“Oh, taste and see that the Lord is good!” (Ps 34.8)
The goodness of God is a topic that repays careful contemplation. Vast tracts of biblical teaching are devoted to this theme (Exod 33.19; Pss 34.8; 100.5; etc.), and the singular desire of the saints is to look upon the goodness of God (Ps 27.13). The goodness of God is multifaceted: the rays of divine goodness shine forth in “steadfast love and faithfulness” (Exod 34.6), but also in refusing to “clear the guilty” (Exod 34.7); and the goodness of God is eternal: his steadfast love “endures forever” (Ps 106.1). There is a sense, moreover, in which God alone is good (Mark 10.18) insofar as he is the supreme good, the source of all good, and the good apart from which no other goods are good (Ps 16.2).
God’s goodness can be contemplated under various categories. God is good in relation to his creatures. “The Lord is good to all, and his mercy is over all that he has made” (Ps 145.9). All God’s creatures are good (Gen 1.31). And all God’s works in and towards his creatures–in nature, grace, and glory–are expressions of his goodness (Ps 136; Acts 14.17), flowing as from a fountain of unmixed goodness (James 1.5, 13, 17; 1 John 1.5). God is good in his plans toward his creatures, in his execution of those plans, and in his approval of their results.
God is also good in an absolute, metaphysical sense. According to Turretin, God is “autogathon“–good in and of himself. All the goods of God’s creatures are but derivative and limited expressions of the good that God has (better: is) in underived and unlimited fullness. Bullinger describes God as “the everlasting well of all good things which is never drawn dry.” God’s “blessedness” or “happiness” (1 Tim 1.11; 6.15) accordingly consists in the fact that “he lacks nothing and enjoys in himself the fullness of all good things and abides in himself” (Synopsis Purioris Theologiae 6.43).
We need both “relative” and “absolute” categories of divine goodness in our theology. Leave one out and our theology will be incomplete. Confuse one with the other and our theology will founder. Relate the two categories properly and the rewards multiply. Consider three examples of how contemplating God’s absolute or metaphysical goodness helps us better appreciate the nature of God’s goodness toward his creatures.
(1) Creation. We sometimes think of creation as God’s plan for personal self-realization. God was lonely, so God decided to make human beings in order to experience relational fulfillment. God’s absolute goodness suggests otherwise. Because God is supremely good in and of himself, and because he has always enjoyed his goodness within the perfect life of the Trinity (John 1.1; 17.5), he had no need to create us (Acts 17.25).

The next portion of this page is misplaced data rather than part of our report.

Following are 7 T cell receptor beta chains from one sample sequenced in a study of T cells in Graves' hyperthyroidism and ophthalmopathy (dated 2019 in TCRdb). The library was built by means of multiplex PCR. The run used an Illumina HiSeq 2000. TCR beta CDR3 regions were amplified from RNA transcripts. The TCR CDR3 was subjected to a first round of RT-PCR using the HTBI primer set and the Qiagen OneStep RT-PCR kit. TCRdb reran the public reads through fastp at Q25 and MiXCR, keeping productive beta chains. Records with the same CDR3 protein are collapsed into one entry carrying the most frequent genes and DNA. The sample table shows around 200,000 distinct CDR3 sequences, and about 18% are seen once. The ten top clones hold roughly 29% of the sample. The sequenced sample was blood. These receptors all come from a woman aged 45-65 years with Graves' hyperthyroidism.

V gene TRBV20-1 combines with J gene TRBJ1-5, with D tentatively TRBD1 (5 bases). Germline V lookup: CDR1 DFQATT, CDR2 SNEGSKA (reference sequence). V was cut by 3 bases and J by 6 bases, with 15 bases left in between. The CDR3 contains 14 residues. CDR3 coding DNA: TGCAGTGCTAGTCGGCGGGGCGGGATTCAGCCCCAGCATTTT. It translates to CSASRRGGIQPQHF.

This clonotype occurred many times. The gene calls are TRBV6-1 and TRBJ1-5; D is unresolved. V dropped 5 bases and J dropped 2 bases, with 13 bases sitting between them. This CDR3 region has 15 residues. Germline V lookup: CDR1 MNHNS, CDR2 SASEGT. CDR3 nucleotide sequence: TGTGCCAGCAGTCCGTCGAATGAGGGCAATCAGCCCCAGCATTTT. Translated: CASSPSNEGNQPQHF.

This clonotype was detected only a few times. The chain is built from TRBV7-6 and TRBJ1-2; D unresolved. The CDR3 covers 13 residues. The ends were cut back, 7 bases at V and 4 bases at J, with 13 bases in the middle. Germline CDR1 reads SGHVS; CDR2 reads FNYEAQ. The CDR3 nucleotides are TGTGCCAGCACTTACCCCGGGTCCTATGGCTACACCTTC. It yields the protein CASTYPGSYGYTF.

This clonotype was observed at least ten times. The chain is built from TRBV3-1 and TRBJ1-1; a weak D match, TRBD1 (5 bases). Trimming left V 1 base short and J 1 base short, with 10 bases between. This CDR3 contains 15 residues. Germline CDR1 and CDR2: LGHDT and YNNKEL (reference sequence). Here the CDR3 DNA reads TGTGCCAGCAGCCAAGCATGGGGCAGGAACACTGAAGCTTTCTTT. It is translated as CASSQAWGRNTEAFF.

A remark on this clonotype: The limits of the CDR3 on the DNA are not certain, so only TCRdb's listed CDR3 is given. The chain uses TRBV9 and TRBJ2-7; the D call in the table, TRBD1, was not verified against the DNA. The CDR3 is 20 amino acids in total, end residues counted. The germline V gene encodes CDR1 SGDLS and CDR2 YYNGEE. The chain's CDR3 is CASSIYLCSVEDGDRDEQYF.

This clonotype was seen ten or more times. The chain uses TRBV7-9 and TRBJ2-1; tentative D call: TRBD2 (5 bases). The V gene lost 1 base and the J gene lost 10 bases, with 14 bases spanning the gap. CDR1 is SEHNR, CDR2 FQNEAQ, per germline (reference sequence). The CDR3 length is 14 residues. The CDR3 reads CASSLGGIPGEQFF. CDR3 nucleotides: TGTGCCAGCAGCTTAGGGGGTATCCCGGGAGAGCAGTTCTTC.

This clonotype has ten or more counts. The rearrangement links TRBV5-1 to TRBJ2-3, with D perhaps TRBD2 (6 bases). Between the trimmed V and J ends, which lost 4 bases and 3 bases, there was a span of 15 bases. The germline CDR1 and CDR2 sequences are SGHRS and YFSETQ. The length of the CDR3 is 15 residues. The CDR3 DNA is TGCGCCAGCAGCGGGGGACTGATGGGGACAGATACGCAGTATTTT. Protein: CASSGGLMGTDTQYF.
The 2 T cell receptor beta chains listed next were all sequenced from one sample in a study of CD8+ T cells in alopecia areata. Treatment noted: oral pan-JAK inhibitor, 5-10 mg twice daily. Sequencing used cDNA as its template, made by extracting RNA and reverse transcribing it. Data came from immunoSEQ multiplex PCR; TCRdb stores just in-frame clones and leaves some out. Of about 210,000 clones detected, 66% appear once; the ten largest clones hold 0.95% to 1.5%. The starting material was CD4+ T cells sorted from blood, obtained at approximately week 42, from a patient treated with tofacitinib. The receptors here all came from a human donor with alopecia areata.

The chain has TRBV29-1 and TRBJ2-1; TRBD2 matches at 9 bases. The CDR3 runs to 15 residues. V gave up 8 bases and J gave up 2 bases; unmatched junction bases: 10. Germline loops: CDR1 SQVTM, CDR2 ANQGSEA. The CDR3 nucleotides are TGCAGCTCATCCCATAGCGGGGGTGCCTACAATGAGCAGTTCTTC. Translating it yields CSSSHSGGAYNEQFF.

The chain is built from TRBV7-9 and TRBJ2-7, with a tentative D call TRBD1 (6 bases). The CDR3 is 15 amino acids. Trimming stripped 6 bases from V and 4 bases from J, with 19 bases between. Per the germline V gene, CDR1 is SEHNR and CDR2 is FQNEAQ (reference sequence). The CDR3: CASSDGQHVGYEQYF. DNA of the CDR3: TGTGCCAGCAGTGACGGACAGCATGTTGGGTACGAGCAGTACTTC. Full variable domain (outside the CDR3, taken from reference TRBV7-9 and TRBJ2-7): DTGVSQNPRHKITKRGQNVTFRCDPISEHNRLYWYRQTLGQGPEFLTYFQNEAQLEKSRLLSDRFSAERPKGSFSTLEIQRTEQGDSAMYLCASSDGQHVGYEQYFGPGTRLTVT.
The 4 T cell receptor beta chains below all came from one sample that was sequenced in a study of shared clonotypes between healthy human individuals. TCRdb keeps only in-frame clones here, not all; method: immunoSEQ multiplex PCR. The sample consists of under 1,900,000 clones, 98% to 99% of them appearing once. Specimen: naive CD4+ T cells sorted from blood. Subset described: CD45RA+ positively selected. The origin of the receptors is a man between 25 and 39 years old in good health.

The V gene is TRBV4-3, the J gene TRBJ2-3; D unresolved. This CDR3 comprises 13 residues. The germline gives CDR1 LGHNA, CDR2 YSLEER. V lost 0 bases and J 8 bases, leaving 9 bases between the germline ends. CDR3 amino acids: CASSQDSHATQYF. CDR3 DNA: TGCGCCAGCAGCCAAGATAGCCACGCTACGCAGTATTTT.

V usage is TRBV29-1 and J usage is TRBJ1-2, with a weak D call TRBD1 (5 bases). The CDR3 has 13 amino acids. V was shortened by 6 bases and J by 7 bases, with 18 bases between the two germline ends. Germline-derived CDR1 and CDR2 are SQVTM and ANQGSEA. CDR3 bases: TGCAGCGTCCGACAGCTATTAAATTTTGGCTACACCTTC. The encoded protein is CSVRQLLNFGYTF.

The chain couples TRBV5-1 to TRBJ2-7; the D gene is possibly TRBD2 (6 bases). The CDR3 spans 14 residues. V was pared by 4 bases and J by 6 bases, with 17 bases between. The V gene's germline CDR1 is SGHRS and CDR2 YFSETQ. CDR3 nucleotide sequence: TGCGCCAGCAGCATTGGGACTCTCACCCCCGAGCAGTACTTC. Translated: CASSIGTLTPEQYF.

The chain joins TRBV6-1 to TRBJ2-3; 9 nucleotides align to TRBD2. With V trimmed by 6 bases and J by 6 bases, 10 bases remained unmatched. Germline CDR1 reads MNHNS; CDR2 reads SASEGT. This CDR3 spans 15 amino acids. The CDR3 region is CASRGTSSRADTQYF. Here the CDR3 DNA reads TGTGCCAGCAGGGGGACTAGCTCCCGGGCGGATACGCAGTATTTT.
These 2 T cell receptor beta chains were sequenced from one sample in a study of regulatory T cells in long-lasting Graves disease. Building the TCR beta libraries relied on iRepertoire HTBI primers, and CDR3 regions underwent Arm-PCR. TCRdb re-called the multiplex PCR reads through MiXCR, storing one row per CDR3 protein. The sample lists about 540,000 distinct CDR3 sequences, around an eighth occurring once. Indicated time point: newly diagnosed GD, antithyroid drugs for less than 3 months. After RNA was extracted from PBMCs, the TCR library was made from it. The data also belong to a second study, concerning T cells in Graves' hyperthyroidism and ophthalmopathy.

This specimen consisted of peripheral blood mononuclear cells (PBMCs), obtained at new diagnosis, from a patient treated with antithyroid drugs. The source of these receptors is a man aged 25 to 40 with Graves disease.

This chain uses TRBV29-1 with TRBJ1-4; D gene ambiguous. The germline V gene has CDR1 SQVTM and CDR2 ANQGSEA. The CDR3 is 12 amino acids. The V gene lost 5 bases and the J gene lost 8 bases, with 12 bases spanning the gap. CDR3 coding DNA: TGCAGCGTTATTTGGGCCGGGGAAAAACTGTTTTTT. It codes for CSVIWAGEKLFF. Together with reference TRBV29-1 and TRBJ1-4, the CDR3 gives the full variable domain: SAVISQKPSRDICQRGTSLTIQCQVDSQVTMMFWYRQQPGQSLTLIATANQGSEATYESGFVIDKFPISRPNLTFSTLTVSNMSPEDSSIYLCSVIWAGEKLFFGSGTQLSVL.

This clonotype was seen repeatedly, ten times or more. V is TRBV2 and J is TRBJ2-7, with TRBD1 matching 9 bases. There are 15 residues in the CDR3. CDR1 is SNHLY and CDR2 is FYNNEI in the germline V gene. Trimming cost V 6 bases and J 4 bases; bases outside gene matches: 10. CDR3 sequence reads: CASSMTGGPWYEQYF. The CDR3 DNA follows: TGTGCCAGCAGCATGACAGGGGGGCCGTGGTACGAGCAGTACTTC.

If it was not in order to obtain something that he lacked, why did God create us? God created us in order to communicate a share of his supreme goodness to us. God’s motive in creation was wholly altruistic: “The impelling cause of the creation of the world is God’s highest goodness, whereby he was moved to communicate and reveal himself as the highest good to the things he would create” (Synopsis Purioris Theologiae 10.18).
(2) Consummation. As I have said before, we sometimes think and talk as if the greatest blessing of the new creation is . . . the new creation. Given God’s absolute goodness, however, that cannot possibly be true.
As in the doctrine of creation, God’s absolute or metaphysical goodness does important work in eschatology. Augustine summarizes the matter with eloquence: “God himself . . . shall there be its reward; for, as there is nothing greater or better, he has promised himself. What else was meant by his word through the prophet, ‘I will be your God, and ye shall be my people,’ than, I shall be their satisfaction, I shall be all that men honorably desire,–life, and health, and nourishment, and plenty, and glory, and honor, and peace, and all good things?”
(3) Redemption. Adam’s sin unleashed disastrous consequences upon his offspring. Chief among these is the state of bondage in which we are alienated from the alpha of divine goodness and in which we have no hope of inheriting the omega of divine goodness. The problem is compounded by the fact that, according to the scriptures, we are far too poor to buy our way out of this bondage: “Truly no man can ransom another, or give to God the price of his life, for the ransom of their life is costly and can never suffice, that he should live on forever and not see the pit” (Ps 49.7-9).
The only solution to our plight lies in the absolute, metaphysical goodness of God. From within the inexhaustible treasury that is God’s triune life, God has provided the resources to ransom us from our slavery to sin: “you were ransomed . . . not with perishable things such as silver and gold, but with the precious blood of Christ” (1 Pet 1.18-19).
Augustine contemplated this divine economy, whereby “the one who made man from the dust and breathed into him (Gen 2:7), for the sake of this piece of pottery gave up his only Son to death,” only to conclude, “Who can possibly explain how much he loves us, who can even think about it worthily?” The goodness of God transcends all creaturely goodness, unsearchable and unfathomable. We can contemplate the divine goodness, but we cannot explain it. We can however join the chorus of those who “shall pour forth the fame” of his “abundant goodness” and “shall sing aloud” of his “righteousness” (Ps 145.7). And that is a happy chorus indeed.
This article first appeared on Reformation 21